On programming, the Multi-Year/Country programmes have contributed better to results in rentegration of ex-combantants. One such example could be the World Bank experienceon Multi-Country Demobilization and Reintegration Programme, that was an attempt to address DDR regionally in the greater Great Lakes region of Africa until when it closed in 2009. The Program brought together 43 partners, including seven country Governments, 13 donors, 11 United Nations entities, a number of regional organizations and numerous non-governmental organizations. This programme later on progressed into Transitional Demobilization and Reintegration Programme (TDRP). In addition, other community based initiatives have contributed to local initiatives that bring about results at the community level. This has been done through innovative approaches which included community security and community recovery initiatives in the DDR arena. Recent changes in paradigm shift on DDR front have been brought about through DPKO study published in January 2010, entitled “Second Generation Disarmament, Demobilization and Reintegration (DDR) Practices in Peace Operations”.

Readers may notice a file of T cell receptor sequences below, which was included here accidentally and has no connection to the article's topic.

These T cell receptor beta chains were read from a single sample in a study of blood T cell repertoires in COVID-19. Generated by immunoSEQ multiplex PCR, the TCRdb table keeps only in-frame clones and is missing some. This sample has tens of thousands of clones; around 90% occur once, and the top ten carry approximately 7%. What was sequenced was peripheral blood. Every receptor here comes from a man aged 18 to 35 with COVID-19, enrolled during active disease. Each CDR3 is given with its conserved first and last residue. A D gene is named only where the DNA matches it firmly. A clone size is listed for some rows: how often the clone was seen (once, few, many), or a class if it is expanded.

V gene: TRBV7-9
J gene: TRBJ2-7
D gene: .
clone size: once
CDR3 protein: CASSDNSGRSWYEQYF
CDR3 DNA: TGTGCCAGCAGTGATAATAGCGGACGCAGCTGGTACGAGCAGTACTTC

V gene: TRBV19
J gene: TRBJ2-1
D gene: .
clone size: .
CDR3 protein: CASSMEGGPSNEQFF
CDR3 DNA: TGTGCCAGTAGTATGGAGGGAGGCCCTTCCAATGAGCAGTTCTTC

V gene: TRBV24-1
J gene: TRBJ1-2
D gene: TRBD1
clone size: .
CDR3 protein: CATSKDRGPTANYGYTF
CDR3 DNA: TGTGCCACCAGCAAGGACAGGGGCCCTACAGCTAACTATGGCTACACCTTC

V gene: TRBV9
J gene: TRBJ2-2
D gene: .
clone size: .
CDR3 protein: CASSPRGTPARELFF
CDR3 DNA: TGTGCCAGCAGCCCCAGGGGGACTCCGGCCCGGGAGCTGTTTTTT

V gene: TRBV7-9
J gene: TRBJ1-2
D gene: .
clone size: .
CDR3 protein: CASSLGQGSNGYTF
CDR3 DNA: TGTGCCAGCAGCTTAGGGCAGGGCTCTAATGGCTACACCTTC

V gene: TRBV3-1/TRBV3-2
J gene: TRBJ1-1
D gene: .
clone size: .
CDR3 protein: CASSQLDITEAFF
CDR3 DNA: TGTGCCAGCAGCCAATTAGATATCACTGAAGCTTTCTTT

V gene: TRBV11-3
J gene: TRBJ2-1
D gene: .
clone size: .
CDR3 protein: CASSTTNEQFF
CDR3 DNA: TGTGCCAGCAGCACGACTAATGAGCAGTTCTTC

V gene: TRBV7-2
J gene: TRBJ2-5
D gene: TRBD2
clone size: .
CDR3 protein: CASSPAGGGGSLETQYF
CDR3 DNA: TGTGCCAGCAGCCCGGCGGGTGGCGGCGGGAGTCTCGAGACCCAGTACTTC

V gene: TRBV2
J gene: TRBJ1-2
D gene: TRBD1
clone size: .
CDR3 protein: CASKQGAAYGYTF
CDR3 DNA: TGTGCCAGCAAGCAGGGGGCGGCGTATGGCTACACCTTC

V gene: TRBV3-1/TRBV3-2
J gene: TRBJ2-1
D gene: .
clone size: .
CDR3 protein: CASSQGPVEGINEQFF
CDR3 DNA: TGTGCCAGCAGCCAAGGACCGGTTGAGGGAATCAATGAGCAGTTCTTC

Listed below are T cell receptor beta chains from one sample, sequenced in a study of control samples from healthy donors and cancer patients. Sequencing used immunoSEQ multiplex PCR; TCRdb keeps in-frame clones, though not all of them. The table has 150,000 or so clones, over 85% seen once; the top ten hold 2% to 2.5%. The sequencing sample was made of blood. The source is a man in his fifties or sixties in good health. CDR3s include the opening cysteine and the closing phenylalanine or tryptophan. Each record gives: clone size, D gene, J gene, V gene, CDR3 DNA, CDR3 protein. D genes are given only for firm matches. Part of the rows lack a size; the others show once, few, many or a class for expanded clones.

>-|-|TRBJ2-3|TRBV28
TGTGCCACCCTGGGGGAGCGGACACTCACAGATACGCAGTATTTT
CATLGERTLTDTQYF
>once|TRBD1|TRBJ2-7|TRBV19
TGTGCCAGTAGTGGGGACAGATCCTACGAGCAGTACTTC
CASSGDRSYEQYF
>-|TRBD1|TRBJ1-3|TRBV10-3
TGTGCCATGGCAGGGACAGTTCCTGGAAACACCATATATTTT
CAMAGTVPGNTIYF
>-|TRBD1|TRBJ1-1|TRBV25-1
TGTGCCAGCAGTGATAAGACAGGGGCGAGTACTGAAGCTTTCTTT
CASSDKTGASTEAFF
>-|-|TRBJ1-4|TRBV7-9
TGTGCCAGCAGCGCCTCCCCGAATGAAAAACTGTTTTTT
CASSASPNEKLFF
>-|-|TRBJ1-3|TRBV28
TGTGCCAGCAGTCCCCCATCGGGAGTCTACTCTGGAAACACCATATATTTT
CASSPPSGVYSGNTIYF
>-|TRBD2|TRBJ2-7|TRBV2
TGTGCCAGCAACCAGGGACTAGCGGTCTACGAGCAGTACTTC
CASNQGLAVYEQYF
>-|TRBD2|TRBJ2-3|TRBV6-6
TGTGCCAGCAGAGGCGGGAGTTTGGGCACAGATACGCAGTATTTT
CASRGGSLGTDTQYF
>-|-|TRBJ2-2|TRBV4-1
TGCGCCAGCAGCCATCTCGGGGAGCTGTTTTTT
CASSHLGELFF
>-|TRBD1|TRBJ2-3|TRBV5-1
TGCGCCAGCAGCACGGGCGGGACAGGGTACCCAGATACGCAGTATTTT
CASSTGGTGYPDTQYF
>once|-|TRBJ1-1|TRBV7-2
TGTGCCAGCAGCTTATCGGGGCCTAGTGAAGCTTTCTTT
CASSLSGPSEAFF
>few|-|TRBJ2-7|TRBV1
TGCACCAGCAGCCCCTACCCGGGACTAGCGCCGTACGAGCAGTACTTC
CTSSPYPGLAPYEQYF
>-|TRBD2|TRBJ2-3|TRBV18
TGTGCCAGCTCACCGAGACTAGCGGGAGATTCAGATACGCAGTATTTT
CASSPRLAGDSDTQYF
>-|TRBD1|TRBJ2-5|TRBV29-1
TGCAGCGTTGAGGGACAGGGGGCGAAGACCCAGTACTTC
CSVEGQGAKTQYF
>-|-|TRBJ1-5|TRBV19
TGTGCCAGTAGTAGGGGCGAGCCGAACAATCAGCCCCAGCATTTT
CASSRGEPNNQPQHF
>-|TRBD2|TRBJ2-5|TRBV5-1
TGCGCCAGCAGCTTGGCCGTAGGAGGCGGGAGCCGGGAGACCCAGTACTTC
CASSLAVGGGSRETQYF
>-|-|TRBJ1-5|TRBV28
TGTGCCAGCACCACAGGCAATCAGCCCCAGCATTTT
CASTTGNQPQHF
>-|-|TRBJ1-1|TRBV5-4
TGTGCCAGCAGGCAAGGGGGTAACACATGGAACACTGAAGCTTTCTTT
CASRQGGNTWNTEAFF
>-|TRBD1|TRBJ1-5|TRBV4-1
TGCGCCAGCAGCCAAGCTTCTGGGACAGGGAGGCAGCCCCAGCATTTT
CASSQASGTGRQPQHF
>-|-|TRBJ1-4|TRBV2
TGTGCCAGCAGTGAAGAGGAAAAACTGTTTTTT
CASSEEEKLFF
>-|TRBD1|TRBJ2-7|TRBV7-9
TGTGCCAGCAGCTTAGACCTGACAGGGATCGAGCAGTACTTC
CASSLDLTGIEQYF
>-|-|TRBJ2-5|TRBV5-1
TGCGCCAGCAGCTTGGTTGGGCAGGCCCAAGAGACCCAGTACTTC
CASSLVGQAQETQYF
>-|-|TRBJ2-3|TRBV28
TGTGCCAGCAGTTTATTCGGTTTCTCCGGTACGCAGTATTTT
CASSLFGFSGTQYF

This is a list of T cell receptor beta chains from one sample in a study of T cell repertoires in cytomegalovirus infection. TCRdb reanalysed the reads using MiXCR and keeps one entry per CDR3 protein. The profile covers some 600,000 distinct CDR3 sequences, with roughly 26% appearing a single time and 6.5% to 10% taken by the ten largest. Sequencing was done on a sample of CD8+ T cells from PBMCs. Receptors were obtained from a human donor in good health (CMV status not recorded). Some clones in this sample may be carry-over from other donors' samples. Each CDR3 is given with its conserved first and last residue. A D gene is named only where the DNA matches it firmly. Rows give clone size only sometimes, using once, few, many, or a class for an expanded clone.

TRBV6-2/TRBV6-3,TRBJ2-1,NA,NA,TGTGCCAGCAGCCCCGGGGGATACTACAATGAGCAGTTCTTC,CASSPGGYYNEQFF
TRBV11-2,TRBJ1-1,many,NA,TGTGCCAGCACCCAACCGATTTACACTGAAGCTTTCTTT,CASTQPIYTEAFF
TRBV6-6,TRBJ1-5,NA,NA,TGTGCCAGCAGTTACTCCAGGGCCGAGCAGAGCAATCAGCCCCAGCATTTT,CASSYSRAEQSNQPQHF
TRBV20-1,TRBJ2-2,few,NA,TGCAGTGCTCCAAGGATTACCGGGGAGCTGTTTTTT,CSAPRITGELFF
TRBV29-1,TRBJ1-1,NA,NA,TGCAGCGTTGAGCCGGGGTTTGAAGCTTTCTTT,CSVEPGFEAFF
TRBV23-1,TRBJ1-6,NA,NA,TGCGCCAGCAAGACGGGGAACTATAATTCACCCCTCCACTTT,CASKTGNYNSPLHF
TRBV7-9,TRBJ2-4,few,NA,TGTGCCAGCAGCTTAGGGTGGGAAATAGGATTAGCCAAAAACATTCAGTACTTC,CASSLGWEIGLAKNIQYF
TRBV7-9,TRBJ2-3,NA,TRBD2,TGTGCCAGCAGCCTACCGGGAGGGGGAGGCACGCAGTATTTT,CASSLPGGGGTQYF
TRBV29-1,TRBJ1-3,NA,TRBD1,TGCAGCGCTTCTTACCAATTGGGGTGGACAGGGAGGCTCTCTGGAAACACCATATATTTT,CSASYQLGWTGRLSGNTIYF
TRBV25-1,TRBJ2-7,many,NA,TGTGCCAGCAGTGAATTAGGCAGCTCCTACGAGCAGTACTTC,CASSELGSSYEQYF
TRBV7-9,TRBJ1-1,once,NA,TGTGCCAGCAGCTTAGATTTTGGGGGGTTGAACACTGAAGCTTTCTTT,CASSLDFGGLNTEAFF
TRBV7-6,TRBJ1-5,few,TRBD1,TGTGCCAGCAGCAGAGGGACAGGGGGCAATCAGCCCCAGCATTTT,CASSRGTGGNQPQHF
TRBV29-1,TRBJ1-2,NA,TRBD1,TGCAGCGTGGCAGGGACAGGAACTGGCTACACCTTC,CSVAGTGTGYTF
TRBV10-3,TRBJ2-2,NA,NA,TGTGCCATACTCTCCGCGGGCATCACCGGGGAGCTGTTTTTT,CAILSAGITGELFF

Purpose of the Evaluation
The purpose of this evaluation is to assess the results, achievements, challenges and lessons learned from implementation of UNDP’s reintegration intervention in seven countries where UNDP has on-going or transition DDR programmes. It will also give an opportunity to generate findings and recommendations expected to assist in identifying appropriate strategies and operational approaches to strengthen UNDP’s programming on reintegration in peace-keeping and non-peace keeping contexts. This evaluation will interrogate sustainability of reintegration initiatives through political, social-cultural and economic livelihoods dimensions with aim to finding out approaches to effectively apply in monitoring reintegration initiatives implemented in support of ex-combatants and associated members.
Scope and Objectives of the Evaluation